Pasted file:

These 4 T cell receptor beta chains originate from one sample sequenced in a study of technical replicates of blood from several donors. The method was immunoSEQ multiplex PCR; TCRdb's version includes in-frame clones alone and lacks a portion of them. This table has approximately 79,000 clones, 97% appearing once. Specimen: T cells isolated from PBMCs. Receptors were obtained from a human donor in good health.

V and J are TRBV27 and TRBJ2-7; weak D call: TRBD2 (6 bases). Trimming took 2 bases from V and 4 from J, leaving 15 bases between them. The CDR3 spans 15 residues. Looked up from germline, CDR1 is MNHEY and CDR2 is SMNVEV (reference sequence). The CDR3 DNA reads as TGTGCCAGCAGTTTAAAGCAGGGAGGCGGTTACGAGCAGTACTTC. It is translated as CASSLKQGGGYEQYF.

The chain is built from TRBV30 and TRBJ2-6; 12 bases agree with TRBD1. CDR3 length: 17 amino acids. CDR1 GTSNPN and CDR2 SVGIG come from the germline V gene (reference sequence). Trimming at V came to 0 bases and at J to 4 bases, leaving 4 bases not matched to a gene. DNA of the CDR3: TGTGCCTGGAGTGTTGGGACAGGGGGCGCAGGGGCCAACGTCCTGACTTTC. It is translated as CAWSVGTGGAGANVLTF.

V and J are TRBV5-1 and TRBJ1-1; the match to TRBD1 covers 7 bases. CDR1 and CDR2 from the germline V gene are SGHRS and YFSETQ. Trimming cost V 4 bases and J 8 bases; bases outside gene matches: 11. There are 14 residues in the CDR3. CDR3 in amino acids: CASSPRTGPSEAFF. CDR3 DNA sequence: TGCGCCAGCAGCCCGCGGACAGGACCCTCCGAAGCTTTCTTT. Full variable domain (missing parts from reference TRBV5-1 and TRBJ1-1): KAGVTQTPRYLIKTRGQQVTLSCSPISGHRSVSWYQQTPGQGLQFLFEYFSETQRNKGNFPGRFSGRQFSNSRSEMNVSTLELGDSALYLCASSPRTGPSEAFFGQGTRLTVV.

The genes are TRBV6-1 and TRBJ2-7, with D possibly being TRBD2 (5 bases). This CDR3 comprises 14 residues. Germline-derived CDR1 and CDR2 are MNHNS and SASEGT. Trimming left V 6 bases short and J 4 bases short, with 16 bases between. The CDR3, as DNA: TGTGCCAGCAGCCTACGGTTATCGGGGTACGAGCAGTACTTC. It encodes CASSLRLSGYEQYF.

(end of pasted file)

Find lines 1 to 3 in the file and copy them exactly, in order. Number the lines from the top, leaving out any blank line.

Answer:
These 4 T cell receptor beta chains originate from one sample sequenced in a study of technical replicates of blood from several donors. The method was immunoSEQ multiplex PCR; TCRdb's version includes in-frame clones alone and lacks a portion of them. This table has approximately 79,000 clones, 97% appearing once. Specimen: T cells isolated from PBMCs. Receptors were obtained from a human donor in good health.

V and J are TRBV27 and TRBJ2-7; weak D call: TRBD2 (6 bases). Trimming took 2 bases from V and 4 from J, leaving 15 bases between them. The CDR3 spans 15 residues. Looked up from germline, CDR1 is MNHEY and CDR2 is SMNVEV (reference sequence). The CDR3 DNA reads as TGTGCCAGCAGTTTAAAGCAGGGAGGCGGTTACGAGCAGTACTTC. It is translated as CASSLKQGGGYEQYF.

The chain is built from TRBV30 and TRBJ2-6; 12 bases agree with TRBD1. CDR3 length: 17 amino acids. CDR1 GTSNPN and CDR2 SVGIG come from the germline V gene (reference sequence). Trimming at V came to 0 bases and at J to 4 bases, leaving 4 bases not matched to a gene. DNA of the CDR3: TGTGCCTGGAGTGTTGGGACAGGGGGCGCAGGGGCCAACGTCCTGACTTTC. It is translated as CAWSVGTGGAGANVLTF.